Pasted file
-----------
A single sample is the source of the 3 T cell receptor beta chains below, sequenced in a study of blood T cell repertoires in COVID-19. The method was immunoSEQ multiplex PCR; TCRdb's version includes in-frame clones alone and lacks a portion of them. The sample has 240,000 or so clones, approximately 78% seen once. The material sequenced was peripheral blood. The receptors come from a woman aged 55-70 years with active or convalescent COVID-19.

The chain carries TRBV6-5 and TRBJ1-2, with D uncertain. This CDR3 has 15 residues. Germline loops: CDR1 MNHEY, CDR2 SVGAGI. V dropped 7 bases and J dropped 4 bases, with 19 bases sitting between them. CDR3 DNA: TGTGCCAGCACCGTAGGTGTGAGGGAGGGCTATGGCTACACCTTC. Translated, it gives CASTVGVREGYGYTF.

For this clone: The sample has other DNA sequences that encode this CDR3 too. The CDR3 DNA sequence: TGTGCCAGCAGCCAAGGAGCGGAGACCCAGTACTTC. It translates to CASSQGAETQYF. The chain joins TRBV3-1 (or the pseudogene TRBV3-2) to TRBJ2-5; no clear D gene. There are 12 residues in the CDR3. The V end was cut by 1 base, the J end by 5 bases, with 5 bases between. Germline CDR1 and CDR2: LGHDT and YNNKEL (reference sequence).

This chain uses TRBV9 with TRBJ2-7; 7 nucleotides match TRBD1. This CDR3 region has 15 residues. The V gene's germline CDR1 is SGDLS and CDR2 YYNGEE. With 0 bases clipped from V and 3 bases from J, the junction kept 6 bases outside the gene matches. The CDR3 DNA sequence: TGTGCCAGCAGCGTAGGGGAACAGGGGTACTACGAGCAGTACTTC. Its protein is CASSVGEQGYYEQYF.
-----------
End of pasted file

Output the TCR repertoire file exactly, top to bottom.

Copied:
A single sample is the source of the 3 T cell receptor beta chains below, sequenced in a study of blood T cell repertoires in COVID-19. The method was immunoSEQ multiplex PCR; TCRdb's version includes in-frame clones alone and lacks a portion of them. The sample has 240,000 or so clones, approximately 78% seen once. The material sequenced was peripheral blood. The receptors come from a woman aged 55-70 years with active or convalescent COVID-19.

The chain carries TRBV6-5 and TRBJ1-2, with D uncertain. This CDR3 has 15 residues. Germline loops: CDR1 MNHEY, CDR2 SVGAGI. V dropped 7 bases and J dropped 4 bases, with 19 bases sitting between them. CDR3 DNA: TGTGCCAGCACCGTAGGTGTGAGGGAGGGCTATGGCTACACCTTC. Translated, it gives CASTVGVREGYGYTF.

For this clone: The sample has other DNA sequences that encode this CDR3 too. The CDR3 DNA sequence: TGTGCCAGCAGCCAAGGAGCGGAGACCCAGTACTTC. It translates to CASSQGAETQYF. The chain joins TRBV3-1 (or the pseudogene TRBV3-2) to TRBJ2-5; no clear D gene. There are 12 residues in the CDR3. The V end was cut by 1 base, the J end by 5 bases, with 5 bases between. Germline CDR1 and CDR2: LGHDT and YNNKEL (reference sequence).

This chain uses TRBV9 with TRBJ2-7; 7 nucleotides match TRBD1. This CDR3 region has 15 residues. The V gene's germline CDR1 is SGDLS and CDR2 YYNGEE. With 0 bases clipped from V and 3 bases from J, the junction kept 6 bases outside the gene matches. The CDR3 DNA sequence: TGTGCCAGCAGCGTAGGGGAACAGGGGTACTACGAGCAGTACTTC. Its protein is CASSVGEQGYYEQYF.